As with other lichens in the Pannariaceae this species with cyanobacteria as the photosynthetic partner usually has a distinctive blue-black rim to the thallus (called the hypothallus). It, however, barely extends out from the edge of the thallus in this species. The centre of the thallus consists of chestnut to grey brown lobes that become quite elongate towards the edge. These squamules break down to initially form similarly coloured knob-like soralia that in turn develop into extensive patches of blue-grey soredia that can cover most of the thallus. When fresh and moist it can be separated from most other species by its distinctive hospital disinfectant smell. P. triptophylla has more elongate isidia and smaller marginal squamules. Fuscopannaria sampaiana has cream-coloured soralia (not blue-green). (RGW)
Photo: Ray Woods
It occurs on the basic bark of trees in moist, sheltered and unpolluted woodlands and occasionally on silty boulders in mountain streams (Pentecost (1987)).
Very rare in Wales with records from SH54, 61 and 74 in the Snowdonia National Park. It has probably been recently lost from England with former sites in the New Forest and North Somerset (Rose and Coppins (1999)). It is locally frequent in the Western Scottish Highlands and rare in SW Scotland. It is uncommon in SW Ireland. Elsewhere it is found in Western Norway, North Spain, Portugal, Macronesia and in the Pyrenees, the South of France and in Northern Italy. (RGW)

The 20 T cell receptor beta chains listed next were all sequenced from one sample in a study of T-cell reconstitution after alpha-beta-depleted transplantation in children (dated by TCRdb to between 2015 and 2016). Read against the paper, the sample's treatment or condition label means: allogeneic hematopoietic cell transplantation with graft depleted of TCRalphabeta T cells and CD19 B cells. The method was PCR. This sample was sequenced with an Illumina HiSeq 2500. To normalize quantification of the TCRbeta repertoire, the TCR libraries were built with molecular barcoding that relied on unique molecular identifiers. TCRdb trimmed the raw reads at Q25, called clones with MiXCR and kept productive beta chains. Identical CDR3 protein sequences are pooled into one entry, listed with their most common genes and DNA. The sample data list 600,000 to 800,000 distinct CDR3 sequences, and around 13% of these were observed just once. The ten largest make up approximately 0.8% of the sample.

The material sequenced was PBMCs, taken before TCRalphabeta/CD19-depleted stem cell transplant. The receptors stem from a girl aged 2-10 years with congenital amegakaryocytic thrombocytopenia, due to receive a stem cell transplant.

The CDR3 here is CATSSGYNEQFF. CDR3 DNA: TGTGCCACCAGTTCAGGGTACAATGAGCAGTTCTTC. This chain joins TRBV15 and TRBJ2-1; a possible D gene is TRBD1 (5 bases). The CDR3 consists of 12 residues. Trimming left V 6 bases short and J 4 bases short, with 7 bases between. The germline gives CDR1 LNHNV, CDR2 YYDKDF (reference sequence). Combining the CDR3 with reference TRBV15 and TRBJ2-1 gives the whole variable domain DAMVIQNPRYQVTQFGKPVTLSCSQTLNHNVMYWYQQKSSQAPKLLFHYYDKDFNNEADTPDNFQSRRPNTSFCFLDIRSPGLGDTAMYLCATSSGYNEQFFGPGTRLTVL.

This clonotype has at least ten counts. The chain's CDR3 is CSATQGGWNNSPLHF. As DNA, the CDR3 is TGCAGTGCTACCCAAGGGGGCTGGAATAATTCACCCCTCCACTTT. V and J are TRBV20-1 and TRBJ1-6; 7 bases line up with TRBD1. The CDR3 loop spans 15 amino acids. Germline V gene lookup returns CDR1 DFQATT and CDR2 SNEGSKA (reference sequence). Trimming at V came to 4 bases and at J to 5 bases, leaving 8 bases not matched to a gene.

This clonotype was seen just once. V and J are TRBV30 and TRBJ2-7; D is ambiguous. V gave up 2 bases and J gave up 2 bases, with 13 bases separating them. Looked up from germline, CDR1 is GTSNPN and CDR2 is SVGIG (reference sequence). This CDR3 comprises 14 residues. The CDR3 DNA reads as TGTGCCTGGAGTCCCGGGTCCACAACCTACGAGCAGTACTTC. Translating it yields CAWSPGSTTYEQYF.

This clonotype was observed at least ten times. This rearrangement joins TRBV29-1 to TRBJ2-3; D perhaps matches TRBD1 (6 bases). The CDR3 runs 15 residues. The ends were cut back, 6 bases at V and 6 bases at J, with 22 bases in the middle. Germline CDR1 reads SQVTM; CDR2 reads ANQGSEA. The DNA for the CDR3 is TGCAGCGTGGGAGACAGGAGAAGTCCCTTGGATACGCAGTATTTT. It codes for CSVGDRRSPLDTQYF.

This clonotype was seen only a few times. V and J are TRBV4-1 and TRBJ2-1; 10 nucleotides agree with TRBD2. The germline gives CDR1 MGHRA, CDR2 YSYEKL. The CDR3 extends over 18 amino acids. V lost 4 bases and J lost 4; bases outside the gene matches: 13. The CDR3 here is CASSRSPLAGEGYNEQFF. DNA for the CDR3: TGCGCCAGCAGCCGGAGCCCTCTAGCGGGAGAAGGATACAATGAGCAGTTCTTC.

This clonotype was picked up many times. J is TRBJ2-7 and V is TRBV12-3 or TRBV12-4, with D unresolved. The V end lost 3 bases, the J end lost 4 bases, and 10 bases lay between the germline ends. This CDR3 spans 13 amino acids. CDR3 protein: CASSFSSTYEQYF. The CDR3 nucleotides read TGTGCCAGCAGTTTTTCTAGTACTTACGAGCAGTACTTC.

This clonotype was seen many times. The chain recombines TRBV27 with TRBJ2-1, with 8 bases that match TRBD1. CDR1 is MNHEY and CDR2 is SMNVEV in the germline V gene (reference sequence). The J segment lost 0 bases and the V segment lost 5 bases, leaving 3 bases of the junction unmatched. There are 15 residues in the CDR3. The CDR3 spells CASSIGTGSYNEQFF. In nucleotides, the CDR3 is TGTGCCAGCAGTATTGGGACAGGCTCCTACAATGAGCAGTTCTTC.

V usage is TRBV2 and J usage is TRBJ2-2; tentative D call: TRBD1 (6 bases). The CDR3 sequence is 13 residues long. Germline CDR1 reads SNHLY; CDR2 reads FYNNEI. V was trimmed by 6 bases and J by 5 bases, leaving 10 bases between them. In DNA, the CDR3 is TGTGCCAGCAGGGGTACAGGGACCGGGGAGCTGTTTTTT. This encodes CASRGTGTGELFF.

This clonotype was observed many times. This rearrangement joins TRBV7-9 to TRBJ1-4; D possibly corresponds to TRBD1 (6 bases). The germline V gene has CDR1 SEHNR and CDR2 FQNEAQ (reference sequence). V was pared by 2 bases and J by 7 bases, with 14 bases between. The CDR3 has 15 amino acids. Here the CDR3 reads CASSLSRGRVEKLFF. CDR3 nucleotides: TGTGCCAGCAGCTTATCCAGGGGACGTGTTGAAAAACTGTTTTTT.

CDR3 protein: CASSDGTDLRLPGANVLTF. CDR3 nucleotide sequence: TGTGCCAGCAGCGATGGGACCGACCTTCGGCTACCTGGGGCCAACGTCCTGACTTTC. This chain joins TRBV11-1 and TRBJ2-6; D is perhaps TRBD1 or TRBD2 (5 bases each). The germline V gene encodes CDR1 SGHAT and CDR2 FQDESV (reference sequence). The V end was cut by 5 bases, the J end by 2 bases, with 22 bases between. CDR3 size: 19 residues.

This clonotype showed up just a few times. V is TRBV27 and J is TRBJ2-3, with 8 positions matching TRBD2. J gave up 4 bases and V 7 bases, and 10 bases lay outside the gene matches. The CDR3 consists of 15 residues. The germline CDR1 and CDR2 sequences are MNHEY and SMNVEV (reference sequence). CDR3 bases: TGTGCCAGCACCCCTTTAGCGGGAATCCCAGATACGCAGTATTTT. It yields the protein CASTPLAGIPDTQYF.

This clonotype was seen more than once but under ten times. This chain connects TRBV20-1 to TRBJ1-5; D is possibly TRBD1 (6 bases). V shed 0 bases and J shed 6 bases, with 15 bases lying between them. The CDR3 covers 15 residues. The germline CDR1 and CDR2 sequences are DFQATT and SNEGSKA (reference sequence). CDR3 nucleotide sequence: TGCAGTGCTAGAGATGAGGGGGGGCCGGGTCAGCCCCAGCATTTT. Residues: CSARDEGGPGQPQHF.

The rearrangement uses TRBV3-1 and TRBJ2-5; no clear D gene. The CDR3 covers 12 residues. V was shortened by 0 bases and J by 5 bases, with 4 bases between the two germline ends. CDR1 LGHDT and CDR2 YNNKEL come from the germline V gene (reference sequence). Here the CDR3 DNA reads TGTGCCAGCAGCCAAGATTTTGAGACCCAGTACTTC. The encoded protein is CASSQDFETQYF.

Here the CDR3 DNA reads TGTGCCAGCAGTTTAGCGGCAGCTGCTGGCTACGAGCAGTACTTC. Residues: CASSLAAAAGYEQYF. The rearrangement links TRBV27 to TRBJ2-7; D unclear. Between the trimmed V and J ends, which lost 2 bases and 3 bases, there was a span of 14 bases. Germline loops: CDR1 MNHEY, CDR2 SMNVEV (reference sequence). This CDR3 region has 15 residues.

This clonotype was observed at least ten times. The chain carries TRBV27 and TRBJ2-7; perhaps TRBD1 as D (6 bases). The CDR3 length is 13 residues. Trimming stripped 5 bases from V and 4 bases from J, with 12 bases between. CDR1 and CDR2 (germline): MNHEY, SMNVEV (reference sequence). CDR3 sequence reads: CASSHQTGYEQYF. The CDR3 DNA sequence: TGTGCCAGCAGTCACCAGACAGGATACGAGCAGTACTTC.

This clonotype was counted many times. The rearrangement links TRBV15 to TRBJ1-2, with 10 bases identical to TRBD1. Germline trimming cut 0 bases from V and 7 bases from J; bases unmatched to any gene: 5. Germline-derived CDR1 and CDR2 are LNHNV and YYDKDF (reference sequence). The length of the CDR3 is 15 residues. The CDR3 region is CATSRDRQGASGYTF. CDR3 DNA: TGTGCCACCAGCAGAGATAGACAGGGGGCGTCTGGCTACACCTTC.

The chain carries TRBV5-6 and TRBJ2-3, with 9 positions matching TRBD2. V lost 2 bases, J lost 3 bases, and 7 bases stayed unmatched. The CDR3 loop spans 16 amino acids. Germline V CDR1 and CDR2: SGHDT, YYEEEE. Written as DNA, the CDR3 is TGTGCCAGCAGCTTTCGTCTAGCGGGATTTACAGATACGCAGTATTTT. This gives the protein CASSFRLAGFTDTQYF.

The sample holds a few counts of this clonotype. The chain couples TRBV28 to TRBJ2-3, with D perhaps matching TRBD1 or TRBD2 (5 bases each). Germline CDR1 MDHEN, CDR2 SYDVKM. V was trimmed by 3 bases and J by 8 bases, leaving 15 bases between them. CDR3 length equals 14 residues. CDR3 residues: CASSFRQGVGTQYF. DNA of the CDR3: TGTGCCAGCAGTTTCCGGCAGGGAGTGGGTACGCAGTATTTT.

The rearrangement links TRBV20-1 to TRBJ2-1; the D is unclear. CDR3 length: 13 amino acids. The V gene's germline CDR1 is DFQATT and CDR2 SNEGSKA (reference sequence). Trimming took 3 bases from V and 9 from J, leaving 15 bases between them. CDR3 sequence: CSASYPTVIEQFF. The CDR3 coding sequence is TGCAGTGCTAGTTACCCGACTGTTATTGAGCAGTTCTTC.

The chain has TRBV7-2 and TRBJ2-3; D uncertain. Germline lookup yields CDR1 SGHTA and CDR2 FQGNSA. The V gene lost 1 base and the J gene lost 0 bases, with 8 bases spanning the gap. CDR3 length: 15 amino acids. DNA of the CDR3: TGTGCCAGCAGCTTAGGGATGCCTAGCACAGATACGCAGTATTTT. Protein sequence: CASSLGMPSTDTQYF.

We know little of the detailed distribution and population sizes of this species in Wales. It is threatened by acidic atmospheric pollutants, the loss of host trees by felling and natural collapse and a lack of nearby suitable host trees onto which to expand. The complete cessation of grazing in some sites may lead to its loss through being shaded out by dense evergreens such as ivy, holly and rhododendron. It is accorded a threat status of vulnerable in Wales though a better understanding of its population size and trends in abundance might indicate that endangered is a more realistic status. In Britain it is considered to be near threatened. British populations are considered to be of international importance. (RGW)
Rose, F and Coppins, BJ (1999).Parmeliella testacea. Species account 1031/1999 in the Lichen Atlas of the British Isles. British Lichen Society, London.